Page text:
Tuesday, September 05, 2006

Windows Vista versions and pricing announced

For any of you that are eagerly awaiting Microsoft's next generation operating system, and follow-on to Windows XP, Microsoft Vista Release Candidate 1 (RC1) is out, and Microsoft just announced pricing for the myriad of versions:

All those versions to keep track of! And, I thought it was complicated explaining the difference between the "home" and "professional" (oh, and "media center") versions of Windows XP to people. Now I am going to have to study a textbook of features and differences to understand what all these versions offer people! Arghhh!

I think Microsoft is moving down the wrong direction with all these versions. Confusion is certain to set in, and they may well dilute the Vista brand in general. One of my businesses is a technology consulting and software firm, and I am already dreading all the calls from clients wanting me to explain what all these Vista differences are, and worse yet, figuring out whether their machines will be able to run the various versions, and so on.

This may well be a good time to look at Apple OS-X 10.5!
I need to do some playing around with the Vista Beta first I guess, but I personally see no compelling reason to upgrade from Windows XP at the moment. And, I am quite happy with Suse Linux 10.1 for many of my daily activities. I have a feeling others are going to be hard-pressed to upgrade as well.

Friday, September 01, 2006

Super capacity Blu-ray DVD - 200GB!

WOW! 200GB on a single DVD!
I just read the release news about the 200GB Blu-Ray DVD here.

TDK is the company that has purportedly pulled this off, demonstrating the scalability of the Blu-ray DVD format. Sure sounds like it has potential. They claim we could see some of these high-capacity discs in the next few months (I am not holding my breath, since they will likely cost a ton even if they do make it out in this timeframe - not to mention the burner costs).

Either way, 200GB on a single DVD is one awesome feat, considering I am still using single-layer 4.7GB DVD's for backing up files in a hurry. That used to sound like a large amount of storage to me, until I started backing up my absolutely massive PDFs from my upcoming recipe book (with all the high-resolution color photos, the PDF is 3.5GB for a 240 page book!) Oh, I could sure use that new TDK device :)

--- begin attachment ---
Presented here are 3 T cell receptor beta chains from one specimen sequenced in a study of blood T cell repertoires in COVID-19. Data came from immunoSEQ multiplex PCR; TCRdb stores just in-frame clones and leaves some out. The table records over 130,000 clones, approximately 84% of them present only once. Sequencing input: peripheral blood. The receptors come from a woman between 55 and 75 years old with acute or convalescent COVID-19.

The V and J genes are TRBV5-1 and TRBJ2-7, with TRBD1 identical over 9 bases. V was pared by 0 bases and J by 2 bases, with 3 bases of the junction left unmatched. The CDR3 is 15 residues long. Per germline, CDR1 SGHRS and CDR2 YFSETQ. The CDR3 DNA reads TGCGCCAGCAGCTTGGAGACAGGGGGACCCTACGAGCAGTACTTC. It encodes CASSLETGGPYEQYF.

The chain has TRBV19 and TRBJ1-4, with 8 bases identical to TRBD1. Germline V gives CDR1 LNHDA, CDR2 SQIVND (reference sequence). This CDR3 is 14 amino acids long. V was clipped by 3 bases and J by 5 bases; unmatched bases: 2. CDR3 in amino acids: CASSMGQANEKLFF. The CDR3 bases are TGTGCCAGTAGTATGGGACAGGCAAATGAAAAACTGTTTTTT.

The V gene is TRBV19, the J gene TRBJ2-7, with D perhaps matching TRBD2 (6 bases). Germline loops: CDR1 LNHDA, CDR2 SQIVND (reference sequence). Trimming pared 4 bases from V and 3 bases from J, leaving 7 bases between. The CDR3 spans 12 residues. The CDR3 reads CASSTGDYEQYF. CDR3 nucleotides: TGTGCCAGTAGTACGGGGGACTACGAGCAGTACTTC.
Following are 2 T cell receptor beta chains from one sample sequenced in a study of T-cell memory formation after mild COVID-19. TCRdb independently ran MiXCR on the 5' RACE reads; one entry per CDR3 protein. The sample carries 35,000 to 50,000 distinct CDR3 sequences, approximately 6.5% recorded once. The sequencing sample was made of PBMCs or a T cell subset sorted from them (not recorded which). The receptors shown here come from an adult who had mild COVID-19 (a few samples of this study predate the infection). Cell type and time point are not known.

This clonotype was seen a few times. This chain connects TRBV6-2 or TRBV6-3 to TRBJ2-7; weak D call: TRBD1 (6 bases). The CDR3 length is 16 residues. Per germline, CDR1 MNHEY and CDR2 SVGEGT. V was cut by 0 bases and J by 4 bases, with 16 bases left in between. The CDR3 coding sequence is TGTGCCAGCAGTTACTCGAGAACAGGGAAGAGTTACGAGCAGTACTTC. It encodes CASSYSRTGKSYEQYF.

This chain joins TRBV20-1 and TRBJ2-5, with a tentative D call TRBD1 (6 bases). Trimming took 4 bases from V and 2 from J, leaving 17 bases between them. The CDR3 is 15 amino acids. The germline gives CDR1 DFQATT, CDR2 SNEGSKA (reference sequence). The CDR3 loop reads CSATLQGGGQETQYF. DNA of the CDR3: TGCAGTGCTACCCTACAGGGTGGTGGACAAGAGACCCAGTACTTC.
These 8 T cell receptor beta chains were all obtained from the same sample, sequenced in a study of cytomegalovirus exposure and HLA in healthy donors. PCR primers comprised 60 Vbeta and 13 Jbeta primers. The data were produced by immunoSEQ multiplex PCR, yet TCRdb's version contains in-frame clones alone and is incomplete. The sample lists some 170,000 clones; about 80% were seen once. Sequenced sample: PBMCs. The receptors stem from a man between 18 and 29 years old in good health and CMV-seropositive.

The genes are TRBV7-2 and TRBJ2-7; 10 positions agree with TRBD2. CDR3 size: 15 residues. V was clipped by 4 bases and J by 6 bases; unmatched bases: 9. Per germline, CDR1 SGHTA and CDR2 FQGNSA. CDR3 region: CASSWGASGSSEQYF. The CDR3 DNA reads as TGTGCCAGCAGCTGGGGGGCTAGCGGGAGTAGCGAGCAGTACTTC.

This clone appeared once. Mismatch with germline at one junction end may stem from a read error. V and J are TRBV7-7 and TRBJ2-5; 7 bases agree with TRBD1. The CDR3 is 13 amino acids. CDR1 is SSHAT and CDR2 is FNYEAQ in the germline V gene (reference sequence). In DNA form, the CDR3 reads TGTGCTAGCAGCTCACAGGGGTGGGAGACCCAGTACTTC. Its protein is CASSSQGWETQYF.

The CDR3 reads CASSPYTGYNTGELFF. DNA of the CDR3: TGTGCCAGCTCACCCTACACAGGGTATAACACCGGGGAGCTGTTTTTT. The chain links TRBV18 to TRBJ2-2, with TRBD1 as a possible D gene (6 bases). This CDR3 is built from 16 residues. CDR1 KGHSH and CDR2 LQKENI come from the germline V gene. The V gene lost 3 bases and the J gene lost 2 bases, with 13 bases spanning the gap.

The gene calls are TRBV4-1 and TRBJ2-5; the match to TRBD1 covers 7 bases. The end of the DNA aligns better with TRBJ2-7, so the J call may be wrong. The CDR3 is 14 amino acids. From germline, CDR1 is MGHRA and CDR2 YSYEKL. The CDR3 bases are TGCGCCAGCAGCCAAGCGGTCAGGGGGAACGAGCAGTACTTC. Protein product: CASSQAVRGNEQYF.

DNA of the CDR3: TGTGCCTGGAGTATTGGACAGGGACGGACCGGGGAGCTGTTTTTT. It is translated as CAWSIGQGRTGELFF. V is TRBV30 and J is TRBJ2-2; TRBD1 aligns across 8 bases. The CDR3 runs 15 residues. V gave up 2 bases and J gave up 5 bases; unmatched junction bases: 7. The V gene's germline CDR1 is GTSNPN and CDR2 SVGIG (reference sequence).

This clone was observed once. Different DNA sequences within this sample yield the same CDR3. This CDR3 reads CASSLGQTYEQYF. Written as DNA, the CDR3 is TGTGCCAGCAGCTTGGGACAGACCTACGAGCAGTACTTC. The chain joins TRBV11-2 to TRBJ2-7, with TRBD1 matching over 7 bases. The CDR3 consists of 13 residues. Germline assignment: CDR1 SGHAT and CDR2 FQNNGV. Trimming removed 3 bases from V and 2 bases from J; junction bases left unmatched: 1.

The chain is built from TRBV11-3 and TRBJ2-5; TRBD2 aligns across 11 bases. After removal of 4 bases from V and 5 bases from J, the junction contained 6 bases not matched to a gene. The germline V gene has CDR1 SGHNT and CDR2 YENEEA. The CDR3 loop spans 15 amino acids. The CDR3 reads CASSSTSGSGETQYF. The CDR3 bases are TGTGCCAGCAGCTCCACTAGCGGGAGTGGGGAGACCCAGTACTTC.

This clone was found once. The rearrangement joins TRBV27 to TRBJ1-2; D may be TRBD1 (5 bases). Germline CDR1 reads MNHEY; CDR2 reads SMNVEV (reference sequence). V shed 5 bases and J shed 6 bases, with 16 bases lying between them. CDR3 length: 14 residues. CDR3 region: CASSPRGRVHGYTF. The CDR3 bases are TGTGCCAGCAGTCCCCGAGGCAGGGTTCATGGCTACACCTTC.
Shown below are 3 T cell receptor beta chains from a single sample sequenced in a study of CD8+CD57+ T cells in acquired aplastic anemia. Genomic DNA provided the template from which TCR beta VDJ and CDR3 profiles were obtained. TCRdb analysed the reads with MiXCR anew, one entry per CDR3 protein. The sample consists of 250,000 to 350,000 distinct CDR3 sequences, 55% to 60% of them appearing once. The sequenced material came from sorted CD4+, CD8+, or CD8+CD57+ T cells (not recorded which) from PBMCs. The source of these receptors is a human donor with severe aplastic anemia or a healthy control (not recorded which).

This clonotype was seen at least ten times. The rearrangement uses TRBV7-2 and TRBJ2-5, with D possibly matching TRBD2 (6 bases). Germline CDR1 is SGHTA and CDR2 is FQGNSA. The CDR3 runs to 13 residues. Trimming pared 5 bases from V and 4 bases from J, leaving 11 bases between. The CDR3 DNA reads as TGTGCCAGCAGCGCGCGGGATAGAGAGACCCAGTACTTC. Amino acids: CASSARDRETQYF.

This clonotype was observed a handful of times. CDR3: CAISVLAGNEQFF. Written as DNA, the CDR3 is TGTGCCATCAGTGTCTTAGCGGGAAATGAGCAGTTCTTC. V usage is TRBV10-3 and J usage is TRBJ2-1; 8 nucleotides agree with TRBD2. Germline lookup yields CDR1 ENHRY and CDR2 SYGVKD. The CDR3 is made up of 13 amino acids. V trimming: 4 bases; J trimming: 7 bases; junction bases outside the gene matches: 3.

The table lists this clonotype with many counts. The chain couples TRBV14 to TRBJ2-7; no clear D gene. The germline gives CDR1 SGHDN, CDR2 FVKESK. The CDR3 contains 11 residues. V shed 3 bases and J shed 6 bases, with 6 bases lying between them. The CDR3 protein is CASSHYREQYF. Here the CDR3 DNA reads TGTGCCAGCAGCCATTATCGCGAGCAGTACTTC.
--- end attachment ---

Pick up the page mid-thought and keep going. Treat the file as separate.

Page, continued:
It quite seriously could offer an awesome backup solution compared to the option of Tape devices like Ultrium, LTO, Super AIT, Super DLT, and other high-capacity formats. I would love to get a 300GB SDLT or AIT, etc., but the drives are a few thousand apiece, and the tapes can easily run $80-100 each. So, if this new Blu-ray hits the streets at a price point that is competitive, I may give it a go. Time will tell.

Sunday, August 27, 2006

How much do you spend on Gasoline? Mileage matters big-time!

How much have you, and do you plan to, spend on gasoline? The answer may shock the hell out of you!

I was driving along the other day, and when I saw that my little 1997 car had just rolled past the 135,000 mile mark, I thought about how much it would cost at today's prices to pay for all the gasoline used to drive that far. Well, the calculation is rather simple. Just take the total miles (M) divided by the average MPG (Miles Per Gallon) times the Price per Gallon (P). So, in the case of my car, that is:

135000 / 25 * $3.00 = $16,200!!!! HOLY #$%#$ that is a lot of money (and, that is POST-TAX money, meaning I'd have to earn nearly $25,000 W2 earnings to pay for it!). OUCH! I didn't spend that much on both of my older cars combined!